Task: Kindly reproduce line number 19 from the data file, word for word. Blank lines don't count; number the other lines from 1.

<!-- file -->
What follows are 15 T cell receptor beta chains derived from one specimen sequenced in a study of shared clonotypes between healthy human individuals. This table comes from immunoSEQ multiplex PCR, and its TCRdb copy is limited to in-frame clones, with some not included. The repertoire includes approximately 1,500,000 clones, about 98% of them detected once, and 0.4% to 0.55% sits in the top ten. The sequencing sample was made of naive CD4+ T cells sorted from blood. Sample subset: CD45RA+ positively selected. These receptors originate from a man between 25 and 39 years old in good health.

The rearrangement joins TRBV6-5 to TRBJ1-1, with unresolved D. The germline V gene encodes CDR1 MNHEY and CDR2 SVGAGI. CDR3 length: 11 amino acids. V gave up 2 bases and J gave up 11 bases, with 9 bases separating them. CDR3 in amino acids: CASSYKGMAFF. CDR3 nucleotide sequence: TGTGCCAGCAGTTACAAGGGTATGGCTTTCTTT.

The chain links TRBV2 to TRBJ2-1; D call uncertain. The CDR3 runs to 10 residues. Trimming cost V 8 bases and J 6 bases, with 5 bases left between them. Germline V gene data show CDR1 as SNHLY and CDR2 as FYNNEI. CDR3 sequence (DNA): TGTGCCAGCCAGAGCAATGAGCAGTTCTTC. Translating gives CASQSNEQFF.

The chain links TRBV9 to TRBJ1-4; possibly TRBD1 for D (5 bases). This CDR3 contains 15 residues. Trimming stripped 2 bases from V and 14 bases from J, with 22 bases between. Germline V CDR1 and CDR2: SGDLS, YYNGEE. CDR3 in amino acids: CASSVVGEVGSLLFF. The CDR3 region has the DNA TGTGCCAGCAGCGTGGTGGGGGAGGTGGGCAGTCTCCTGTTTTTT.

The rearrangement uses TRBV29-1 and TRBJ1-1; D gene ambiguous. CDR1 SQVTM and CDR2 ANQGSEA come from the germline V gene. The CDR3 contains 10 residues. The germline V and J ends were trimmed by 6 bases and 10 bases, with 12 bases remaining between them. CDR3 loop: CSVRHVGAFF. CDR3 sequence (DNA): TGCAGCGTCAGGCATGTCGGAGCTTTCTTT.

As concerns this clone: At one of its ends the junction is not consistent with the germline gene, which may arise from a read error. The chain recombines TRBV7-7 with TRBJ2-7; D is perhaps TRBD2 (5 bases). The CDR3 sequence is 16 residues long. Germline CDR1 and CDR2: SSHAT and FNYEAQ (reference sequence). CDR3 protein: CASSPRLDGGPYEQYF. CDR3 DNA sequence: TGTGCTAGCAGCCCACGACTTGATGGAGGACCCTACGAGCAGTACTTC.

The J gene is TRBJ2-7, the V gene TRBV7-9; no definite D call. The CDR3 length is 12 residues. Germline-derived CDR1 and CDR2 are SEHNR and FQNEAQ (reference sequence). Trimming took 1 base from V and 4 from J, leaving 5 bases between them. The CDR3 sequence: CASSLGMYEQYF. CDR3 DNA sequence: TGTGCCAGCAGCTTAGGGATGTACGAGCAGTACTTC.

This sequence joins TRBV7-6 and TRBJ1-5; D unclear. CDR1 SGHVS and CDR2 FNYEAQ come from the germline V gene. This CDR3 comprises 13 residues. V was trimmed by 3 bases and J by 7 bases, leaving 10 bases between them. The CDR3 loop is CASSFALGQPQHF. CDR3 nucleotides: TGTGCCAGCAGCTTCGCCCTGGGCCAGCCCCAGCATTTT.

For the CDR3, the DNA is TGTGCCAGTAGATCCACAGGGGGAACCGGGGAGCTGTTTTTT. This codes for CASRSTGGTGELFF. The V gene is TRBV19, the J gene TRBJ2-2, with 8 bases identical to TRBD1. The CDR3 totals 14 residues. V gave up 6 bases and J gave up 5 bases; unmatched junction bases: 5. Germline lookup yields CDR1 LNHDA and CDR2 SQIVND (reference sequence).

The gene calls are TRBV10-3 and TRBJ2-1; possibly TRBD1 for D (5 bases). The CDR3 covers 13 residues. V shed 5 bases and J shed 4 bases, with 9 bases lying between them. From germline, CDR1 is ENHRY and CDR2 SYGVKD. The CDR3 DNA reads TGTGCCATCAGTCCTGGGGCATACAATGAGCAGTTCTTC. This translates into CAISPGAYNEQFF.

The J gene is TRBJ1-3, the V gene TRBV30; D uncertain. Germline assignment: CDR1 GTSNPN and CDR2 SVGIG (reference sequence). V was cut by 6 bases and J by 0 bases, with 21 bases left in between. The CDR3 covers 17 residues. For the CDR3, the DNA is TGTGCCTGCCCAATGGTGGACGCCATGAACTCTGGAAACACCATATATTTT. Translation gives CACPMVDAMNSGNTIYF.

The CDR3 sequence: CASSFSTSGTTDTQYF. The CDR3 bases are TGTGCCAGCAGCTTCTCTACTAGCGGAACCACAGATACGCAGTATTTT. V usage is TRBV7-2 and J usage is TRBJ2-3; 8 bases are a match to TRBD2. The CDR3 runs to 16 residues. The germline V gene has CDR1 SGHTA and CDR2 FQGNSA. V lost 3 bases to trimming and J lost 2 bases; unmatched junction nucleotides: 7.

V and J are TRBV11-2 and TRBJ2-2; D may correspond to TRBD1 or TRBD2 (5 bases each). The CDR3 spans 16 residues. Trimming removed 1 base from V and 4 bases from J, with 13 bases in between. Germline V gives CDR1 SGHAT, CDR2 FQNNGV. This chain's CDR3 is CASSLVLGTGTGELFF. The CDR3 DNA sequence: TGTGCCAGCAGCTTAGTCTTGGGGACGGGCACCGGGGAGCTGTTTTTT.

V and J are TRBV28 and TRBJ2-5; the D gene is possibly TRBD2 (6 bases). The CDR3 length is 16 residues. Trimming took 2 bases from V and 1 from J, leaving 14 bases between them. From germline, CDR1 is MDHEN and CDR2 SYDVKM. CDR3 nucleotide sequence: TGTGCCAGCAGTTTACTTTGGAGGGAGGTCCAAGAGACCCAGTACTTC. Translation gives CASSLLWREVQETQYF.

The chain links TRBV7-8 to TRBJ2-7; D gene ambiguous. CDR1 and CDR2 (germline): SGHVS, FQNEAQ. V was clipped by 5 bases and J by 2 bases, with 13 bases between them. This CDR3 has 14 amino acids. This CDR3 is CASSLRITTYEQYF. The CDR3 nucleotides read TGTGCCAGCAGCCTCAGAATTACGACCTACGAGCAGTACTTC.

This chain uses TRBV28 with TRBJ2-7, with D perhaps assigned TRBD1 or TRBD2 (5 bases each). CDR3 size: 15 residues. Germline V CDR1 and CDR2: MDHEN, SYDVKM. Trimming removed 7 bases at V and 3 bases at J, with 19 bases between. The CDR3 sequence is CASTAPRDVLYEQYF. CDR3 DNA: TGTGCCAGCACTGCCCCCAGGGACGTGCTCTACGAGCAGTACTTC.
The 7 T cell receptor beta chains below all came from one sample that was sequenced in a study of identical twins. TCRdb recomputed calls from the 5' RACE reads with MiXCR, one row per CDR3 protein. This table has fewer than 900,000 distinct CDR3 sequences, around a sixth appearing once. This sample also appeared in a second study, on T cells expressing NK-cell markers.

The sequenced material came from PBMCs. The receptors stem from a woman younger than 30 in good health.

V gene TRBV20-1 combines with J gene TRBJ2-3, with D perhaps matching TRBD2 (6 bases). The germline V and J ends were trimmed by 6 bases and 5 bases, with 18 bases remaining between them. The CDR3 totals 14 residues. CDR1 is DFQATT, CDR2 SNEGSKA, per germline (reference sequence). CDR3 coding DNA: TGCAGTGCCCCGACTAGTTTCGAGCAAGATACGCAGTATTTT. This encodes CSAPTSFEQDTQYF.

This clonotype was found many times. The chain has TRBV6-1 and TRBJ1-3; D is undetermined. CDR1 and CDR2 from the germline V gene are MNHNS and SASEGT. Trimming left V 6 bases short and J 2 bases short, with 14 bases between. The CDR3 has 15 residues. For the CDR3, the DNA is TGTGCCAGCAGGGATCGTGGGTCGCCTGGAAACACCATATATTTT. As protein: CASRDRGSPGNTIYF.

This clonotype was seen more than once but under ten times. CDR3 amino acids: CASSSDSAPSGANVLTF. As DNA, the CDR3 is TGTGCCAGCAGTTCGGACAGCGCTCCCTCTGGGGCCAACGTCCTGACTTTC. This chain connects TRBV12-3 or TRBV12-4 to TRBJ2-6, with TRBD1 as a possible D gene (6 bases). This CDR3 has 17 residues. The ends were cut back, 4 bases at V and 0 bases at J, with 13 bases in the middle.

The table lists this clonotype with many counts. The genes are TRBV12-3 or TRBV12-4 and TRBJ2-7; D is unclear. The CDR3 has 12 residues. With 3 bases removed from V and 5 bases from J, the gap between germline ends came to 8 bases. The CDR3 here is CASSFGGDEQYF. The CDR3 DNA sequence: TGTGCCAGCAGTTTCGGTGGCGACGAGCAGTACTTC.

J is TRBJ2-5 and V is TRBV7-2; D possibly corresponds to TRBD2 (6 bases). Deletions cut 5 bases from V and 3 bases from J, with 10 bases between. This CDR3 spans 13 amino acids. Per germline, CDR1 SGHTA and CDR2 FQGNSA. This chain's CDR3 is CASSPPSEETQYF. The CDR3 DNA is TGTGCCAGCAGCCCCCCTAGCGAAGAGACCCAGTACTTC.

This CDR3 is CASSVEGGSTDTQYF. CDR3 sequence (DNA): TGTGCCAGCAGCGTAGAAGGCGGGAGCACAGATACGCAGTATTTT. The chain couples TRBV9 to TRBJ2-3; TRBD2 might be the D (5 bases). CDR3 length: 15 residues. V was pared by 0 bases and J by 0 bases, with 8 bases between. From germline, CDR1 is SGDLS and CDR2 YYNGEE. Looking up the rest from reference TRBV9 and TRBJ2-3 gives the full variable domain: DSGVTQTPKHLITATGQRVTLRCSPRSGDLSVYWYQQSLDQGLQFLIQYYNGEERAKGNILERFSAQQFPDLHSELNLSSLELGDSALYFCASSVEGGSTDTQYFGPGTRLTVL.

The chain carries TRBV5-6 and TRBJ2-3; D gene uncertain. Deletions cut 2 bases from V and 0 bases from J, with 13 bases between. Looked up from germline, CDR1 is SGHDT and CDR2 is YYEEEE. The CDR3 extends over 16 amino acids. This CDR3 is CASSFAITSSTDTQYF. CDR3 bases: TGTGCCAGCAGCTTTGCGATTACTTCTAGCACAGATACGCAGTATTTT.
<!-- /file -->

V gene TRBV20-1 combines with J gene TRBJ2-3, with D perhaps matching TRBD2 (6 bases). The germline V and J ends were trimmed by 6 bases and 5 bases, with 18 bases remaining between them. The CDR3 totals 14 residues. CDR1 is DFQATT, CDR2 SNEGSKA, per germline (reference sequence). CDR3 coding DNA: TGCAGTGCCCCGACTAGTTTCGAGCAAGATACGCAGTATTTT. This encodes CSAPTSFEQDTQYF.